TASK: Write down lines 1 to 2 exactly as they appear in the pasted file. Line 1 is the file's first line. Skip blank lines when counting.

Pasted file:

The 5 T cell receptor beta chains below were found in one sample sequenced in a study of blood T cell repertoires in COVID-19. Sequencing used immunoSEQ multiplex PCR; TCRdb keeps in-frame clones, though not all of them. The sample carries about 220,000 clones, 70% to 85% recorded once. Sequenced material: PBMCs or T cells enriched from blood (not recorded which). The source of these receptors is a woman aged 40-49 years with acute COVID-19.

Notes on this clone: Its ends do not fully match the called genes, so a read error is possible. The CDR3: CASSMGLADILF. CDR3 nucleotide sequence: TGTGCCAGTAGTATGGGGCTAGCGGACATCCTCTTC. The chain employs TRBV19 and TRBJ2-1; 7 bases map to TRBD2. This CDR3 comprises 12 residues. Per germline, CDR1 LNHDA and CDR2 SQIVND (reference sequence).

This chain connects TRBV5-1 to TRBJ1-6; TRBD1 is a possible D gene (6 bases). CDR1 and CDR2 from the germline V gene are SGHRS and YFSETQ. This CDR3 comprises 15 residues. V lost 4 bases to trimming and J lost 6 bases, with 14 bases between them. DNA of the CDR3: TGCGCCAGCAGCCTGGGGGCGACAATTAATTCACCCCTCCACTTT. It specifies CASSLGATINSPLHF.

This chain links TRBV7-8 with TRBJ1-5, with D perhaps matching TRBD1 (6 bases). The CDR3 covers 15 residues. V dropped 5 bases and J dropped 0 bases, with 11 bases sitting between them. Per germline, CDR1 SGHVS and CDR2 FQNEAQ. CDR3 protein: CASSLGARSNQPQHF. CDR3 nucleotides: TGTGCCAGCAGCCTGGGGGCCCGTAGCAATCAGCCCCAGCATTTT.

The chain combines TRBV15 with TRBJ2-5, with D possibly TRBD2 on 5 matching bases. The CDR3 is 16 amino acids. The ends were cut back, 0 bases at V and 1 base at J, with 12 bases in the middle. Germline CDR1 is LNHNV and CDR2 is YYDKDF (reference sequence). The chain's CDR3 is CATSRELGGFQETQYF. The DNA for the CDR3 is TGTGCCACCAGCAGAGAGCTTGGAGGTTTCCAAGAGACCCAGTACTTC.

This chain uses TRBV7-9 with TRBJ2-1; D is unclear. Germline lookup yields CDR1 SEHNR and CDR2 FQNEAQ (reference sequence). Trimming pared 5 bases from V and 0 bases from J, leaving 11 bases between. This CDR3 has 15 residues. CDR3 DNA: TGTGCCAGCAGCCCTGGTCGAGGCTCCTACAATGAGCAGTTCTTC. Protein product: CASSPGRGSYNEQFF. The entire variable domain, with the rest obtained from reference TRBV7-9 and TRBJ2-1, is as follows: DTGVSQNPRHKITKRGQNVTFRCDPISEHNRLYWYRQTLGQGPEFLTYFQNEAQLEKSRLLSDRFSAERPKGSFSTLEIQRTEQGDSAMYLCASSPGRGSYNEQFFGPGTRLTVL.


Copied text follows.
The 5 T cell receptor beta chains below were found in one sample sequenced in a study of blood T cell repertoires in COVID-19. Sequencing used immunoSEQ multiplex PCR; TCRdb keeps in-frame clones, though not all of them. The sample carries about 220,000 clones, 70% to 85% recorded once. Sequenced material: PBMCs or T cells enriched from blood (not recorded which). The source of these receptors is a woman aged 40-49 years with acute COVID-19.

Notes on this clone: Its ends do not fully match the called genes, so a read error is possible. The CDR3: CASSMGLADILF. CDR3 nucleotide sequence: TGTGCCAGTAGTATGGGGCTAGCGGACATCCTCTTC. The chain employs TRBV19 and TRBJ2-1; 7 bases map to TRBD2. This CDR3 comprises 12 residues. Per germline, CDR1 LNHDA and CDR2 SQIVND (reference sequence).